‘Even in the wilderness, nature is not so stern as man.’
2048érēmos – properly, an uncultivated, unpopulated place; a desolate (deserted) area; (figuratively) a barren, solitary place that also provides needed quiet (freedom from disturbance).
In Scripture, a “desert” (2048/érēmos) is ironically also where God richly grants His presence and provision for those seeking Him. The limitless Lord shows Himself strong in the “limiting” (difficult) scenes of life.
[2048 (érēmos) in the strict sense expresses a lack of population (not merely “sparse vegetation”). This root (erēmo-) does “not suggest absolute barrenness but unappropriated territory affording free range for shepherds and their flocks. Hepworth Dixon (The Holy Land) says, ‘Even in the wilderness nature is not so stern as man…]
A quiet little street in suburbia, surrounded by many more like it. Wandering the streets searching for a friend, a playmate, a conversation, I would stray into my neighbours’ houses from about the age of 10. It was a window into the entire world for me.
Our next door neighbours, the James’ were in my top 10 favourites. I would pick their strawberries and snapdragons, hear stories and wisdom from their 70 years while they made me a tomato, salt and pepper buttered sandwich. I surely tested their patience when I found their kangaroo shaped money box and hopped it all over the house, clanging the coins and singing out loud.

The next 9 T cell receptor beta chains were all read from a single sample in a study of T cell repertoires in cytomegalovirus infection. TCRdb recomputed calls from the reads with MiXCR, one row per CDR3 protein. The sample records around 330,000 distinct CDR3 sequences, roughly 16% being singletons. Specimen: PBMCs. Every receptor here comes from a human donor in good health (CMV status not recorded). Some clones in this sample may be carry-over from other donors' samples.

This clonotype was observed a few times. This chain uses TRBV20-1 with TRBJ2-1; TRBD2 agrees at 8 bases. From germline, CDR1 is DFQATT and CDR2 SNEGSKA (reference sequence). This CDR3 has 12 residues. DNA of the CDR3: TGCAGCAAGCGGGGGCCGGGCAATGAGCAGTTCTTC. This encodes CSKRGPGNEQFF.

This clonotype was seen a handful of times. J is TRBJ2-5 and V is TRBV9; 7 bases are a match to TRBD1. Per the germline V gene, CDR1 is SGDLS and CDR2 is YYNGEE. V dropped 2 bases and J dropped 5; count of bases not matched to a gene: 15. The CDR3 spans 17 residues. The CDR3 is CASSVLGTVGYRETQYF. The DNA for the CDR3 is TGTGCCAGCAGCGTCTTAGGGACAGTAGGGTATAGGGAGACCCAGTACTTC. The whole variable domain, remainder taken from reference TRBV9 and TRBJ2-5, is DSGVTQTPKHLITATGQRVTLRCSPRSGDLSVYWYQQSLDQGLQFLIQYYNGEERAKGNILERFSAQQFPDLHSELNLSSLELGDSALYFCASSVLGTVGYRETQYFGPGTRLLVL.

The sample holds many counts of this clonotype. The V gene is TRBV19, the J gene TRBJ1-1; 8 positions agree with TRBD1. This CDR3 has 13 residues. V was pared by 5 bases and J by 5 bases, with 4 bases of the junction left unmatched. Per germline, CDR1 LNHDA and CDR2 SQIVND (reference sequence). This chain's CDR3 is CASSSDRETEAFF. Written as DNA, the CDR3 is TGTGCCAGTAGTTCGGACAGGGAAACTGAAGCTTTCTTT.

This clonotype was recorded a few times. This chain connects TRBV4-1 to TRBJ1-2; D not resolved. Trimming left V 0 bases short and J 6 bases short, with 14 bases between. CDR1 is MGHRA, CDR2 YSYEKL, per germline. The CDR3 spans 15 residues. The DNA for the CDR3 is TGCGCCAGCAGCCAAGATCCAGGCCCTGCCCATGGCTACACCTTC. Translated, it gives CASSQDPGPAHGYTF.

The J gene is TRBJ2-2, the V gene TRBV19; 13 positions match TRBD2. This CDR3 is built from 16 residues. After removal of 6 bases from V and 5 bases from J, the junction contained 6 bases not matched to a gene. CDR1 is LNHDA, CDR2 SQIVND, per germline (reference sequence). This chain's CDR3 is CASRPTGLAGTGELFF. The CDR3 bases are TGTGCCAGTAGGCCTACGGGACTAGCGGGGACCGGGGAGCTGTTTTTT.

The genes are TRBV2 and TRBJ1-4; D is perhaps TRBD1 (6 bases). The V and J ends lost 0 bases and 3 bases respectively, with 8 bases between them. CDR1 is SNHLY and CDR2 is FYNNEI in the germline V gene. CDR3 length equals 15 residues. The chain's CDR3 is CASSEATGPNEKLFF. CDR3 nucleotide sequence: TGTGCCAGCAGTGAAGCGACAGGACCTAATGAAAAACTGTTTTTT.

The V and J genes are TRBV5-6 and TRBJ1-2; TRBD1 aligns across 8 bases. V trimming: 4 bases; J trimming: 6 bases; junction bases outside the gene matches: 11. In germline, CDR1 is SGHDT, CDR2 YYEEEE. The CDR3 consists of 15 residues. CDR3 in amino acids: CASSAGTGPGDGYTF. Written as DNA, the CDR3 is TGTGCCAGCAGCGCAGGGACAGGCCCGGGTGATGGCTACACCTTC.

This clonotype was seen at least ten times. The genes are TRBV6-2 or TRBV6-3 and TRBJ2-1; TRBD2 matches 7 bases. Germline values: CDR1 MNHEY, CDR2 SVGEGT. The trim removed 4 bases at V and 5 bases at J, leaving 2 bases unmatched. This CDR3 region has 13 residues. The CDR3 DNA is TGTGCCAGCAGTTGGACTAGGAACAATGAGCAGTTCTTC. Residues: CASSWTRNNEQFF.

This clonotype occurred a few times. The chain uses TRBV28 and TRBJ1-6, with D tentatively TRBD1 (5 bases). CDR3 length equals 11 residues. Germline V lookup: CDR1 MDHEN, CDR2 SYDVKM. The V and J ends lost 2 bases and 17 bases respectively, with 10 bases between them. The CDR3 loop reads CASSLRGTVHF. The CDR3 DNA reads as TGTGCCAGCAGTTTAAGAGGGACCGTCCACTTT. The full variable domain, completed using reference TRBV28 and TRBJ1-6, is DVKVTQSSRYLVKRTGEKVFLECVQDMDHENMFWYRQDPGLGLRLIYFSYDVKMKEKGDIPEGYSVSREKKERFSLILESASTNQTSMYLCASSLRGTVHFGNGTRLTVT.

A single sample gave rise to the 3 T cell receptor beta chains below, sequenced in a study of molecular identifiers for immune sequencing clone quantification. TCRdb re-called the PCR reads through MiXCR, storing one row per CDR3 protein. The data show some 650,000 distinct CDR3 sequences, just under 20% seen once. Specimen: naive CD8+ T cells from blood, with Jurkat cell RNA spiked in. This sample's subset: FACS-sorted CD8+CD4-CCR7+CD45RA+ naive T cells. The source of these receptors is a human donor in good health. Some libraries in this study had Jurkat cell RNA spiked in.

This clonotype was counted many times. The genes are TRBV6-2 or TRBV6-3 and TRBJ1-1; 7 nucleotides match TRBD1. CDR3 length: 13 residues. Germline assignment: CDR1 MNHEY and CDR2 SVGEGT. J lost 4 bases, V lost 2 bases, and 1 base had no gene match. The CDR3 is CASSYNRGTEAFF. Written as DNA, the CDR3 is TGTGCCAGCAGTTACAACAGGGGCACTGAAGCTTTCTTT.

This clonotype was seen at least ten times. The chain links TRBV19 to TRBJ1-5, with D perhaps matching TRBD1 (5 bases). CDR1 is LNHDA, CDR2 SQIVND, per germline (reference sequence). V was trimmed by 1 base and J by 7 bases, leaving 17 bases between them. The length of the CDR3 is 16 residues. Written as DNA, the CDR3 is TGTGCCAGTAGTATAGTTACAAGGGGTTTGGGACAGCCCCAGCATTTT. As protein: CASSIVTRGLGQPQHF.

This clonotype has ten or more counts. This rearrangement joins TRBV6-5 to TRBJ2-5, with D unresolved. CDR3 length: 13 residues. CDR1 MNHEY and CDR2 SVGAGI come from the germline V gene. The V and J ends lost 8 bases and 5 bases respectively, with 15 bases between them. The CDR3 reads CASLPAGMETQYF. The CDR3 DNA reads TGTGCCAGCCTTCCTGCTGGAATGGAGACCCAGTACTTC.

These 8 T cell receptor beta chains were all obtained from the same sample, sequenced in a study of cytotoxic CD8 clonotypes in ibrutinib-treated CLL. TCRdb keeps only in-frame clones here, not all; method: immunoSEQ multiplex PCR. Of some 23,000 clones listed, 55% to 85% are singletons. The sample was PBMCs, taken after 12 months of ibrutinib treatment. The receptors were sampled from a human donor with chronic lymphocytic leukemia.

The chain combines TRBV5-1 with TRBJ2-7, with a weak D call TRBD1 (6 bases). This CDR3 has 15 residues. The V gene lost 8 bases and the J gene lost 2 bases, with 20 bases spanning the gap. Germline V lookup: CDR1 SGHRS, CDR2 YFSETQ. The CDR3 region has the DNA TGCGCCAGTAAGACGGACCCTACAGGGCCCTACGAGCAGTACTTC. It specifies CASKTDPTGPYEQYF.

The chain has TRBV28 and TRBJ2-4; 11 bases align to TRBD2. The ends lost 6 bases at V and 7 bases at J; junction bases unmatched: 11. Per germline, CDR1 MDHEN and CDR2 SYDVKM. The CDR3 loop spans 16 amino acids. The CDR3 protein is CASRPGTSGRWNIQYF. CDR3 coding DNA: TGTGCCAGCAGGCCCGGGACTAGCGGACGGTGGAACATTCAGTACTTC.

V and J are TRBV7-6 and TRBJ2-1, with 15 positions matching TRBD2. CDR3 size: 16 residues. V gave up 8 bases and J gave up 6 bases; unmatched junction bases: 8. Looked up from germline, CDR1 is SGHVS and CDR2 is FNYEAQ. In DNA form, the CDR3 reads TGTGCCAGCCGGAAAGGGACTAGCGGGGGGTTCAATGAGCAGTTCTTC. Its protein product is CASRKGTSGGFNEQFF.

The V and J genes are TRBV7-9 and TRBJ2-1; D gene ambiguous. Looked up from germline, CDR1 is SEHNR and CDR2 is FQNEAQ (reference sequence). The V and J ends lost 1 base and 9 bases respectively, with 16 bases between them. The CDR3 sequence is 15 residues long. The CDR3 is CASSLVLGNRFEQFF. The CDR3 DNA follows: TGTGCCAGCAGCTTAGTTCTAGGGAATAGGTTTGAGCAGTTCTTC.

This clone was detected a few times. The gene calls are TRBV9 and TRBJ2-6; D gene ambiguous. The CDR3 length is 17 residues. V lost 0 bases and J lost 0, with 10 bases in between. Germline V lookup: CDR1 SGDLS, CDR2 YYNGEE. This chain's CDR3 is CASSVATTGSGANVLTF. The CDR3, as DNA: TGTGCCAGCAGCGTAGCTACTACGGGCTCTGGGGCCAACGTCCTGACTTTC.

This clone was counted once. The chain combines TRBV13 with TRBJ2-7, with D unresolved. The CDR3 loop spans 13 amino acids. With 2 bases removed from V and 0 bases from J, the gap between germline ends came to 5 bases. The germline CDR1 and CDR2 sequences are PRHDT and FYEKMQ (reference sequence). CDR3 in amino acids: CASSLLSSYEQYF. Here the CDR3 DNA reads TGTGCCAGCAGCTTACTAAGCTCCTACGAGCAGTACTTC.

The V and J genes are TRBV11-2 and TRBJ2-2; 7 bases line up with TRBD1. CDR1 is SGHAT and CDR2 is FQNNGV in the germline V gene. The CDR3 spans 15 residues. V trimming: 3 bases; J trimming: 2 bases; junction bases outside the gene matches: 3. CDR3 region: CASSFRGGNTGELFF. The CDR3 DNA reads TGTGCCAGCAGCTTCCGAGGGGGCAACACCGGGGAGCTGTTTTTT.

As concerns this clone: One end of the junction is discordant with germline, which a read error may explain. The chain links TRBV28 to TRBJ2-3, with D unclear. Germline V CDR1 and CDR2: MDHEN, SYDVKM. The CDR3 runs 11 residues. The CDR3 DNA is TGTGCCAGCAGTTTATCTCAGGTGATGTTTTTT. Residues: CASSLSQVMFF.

Another friend, Michelle, born on the same day as me, with strawberry hair, we played with Care Bears and My Little Ponies and she always offered me an Uncle Toby’s muesli bar when I enquired as to what was in that pantry…
There were many other houses I visited, young girls who played shop and barbies, elderly ladies with a lolly jar; families from Argentina, Russia, Korea, Greece, Malta, Lebanon, Italy and Croatia. I ate their delicacies and drank their tea and listened intently to their stories while focussed on the character in their faces. Then… Dasvidaniya, we would say.
I spread my love of neighbour around the whole suburb, you could say. Not all my neighbours were a good influence, as my family can attest – but we’ll leave that for another post. There were also a few apparent protests about my visits from parents or siblings, but spoken in a language I could not understand; mostly I was given genuine and generous hospitality. I was that kid from next door, up the street, around the corner – coming through the front/back/side door.
Seldom set foot in your neighbour’s house – too much of you and they will hate you. Proverbs 25:17
One particular friend always laid out the welcome mat. She was a gentle and kind friend, an only child, her family migrated from South America. I’d watch her dance ballet, we’d play in her tree house, dance to ABBA records and make gnocchi. Even when she moved to another suburb far away she would visit and we’d meet and play. I marvelled at the melodious ring in her parent’s accents when they called out her name. We find one another online years later to discover we have a mutual love for Jesus. We are delighted, yet somehow it is no surprise to me.